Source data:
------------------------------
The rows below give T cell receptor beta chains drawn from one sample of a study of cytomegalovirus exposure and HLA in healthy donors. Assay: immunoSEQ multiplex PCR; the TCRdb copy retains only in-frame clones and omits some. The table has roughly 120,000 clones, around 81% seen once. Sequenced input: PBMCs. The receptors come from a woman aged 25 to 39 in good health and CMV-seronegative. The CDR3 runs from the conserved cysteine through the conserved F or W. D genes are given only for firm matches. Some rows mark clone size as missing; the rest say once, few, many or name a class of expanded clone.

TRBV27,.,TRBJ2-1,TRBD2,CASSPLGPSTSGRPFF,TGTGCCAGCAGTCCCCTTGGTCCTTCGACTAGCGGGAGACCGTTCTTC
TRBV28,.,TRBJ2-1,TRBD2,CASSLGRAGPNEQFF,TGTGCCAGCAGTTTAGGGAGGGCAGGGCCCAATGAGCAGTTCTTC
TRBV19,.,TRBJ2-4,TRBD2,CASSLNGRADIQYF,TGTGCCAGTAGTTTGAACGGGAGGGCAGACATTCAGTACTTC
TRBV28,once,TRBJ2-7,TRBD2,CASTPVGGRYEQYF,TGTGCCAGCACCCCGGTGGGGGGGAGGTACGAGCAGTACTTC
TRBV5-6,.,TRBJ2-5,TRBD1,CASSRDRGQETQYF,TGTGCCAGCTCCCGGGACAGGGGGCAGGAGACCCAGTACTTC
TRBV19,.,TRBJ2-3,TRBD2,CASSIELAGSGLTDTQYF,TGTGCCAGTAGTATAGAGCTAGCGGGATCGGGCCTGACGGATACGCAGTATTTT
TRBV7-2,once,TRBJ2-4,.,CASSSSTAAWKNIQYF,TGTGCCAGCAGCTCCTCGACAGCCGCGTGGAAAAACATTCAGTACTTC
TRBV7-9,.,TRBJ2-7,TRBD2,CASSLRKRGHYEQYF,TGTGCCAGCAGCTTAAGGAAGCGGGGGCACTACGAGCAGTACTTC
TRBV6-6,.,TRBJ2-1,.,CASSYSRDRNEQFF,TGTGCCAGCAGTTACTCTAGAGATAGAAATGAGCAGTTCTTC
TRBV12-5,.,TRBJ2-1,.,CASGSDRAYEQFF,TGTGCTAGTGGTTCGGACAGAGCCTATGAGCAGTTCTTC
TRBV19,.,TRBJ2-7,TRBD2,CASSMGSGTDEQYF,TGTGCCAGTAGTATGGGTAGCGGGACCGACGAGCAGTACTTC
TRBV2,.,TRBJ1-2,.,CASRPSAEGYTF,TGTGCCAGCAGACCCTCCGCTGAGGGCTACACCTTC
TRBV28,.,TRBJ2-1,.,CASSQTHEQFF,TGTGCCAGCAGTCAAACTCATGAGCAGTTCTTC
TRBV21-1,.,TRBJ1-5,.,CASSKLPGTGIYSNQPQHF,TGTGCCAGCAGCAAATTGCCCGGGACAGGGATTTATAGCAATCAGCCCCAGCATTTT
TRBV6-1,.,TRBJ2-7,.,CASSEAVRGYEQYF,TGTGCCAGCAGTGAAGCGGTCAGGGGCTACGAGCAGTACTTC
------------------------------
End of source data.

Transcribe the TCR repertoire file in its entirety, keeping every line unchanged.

The rows below give T cell receptor beta chains drawn from one sample of a study of cytomegalovirus exposure and HLA in healthy donors. Assay: immunoSEQ multiplex PCR; the TCRdb copy retains only in-frame clones and omits some. The table has roughly 120,000 clones, around 81% seen once. Sequenced input: PBMCs. The receptors come from a woman aged 25 to 39 in good health and CMV-seronegative. The CDR3 runs from the conserved cysteine through the conserved F or W. D genes are given only for firm matches. Some rows mark clone size as missing; the rest say once, few, many or name a class of expanded clone.

TRBV27,.,TRBJ2-1,TRBD2,CASSPLGPSTSGRPFF,TGTGCCAGCAGTCCCCTTGGTCCTTCGACTAGCGGGAGACCGTTCTTC
TRBV28,.,TRBJ2-1,TRBD2,CASSLGRAGPNEQFF,TGTGCCAGCAGTTTAGGGAGGGCAGGGCCCAATGAGCAGTTCTTC
TRBV19,.,TRBJ2-4,TRBD2,CASSLNGRADIQYF,TGTGCCAGTAGTTTGAACGGGAGGGCAGACATTCAGTACTTC
TRBV28,once,TRBJ2-7,TRBD2,CASTPVGGRYEQYF,TGTGCCAGCACCCCGGTGGGGGGGAGGTACGAGCAGTACTTC
TRBV5-6,.,TRBJ2-5,TRBD1,CASSRDRGQETQYF,TGTGCCAGCTCCCGGGACAGGGGGCAGGAGACCCAGTACTTC
TRBV19,.,TRBJ2-3,TRBD2,CASSIELAGSGLTDTQYF,TGTGCCAGTAGTATAGAGCTAGCGGGATCGGGCCTGACGGATACGCAGTATTTT
TRBV7-2,once,TRBJ2-4,.,CASSSSTAAWKNIQYF,TGTGCCAGCAGCTCCTCGACAGCCGCGTGGAAAAACATTCAGTACTTC
TRBV7-9,.,TRBJ2-7,TRBD2,CASSLRKRGHYEQYF,TGTGCCAGCAGCTTAAGGAAGCGGGGGCACTACGAGCAGTACTTC
TRBV6-6,.,TRBJ2-1,.,CASSYSRDRNEQFF,TGTGCCAGCAGTTACTCTAGAGATAGAAATGAGCAGTTCTTC
TRBV12-5,.,TRBJ2-1,.,CASGSDRAYEQFF,TGTGCTAGTGGTTCGGACAGAGCCTATGAGCAGTTCTTC
TRBV19,.,TRBJ2-7,TRBD2,CASSMGSGTDEQYF,TGTGCCAGTAGTATGGGTAGCGGGACCGACGAGCAGTACTTC
TRBV2,.,TRBJ1-2,.,CASRPSAEGYTF,TGTGCCAGCAGACCCTCCGCTGAGGGCTACACCTTC
TRBV28,.,TRBJ2-1,.,CASSQTHEQFF,TGTGCCAGCAGTCAAACTCATGAGCAGTTCTTC
TRBV21-1,.,TRBJ1-5,.,CASSKLPGTGIYSNQPQHF,TGTGCCAGCAGCAAATTGCCCGGGACAGGGATTTATAGCAATCAGCCCCAGCATTTT
TRBV6-1,.,TRBJ2-7,.,CASSEAVRGYEQYF,TGTGCCAGCAGTGAAGCGGTCAGGGGCTACGAGCAGTACTTC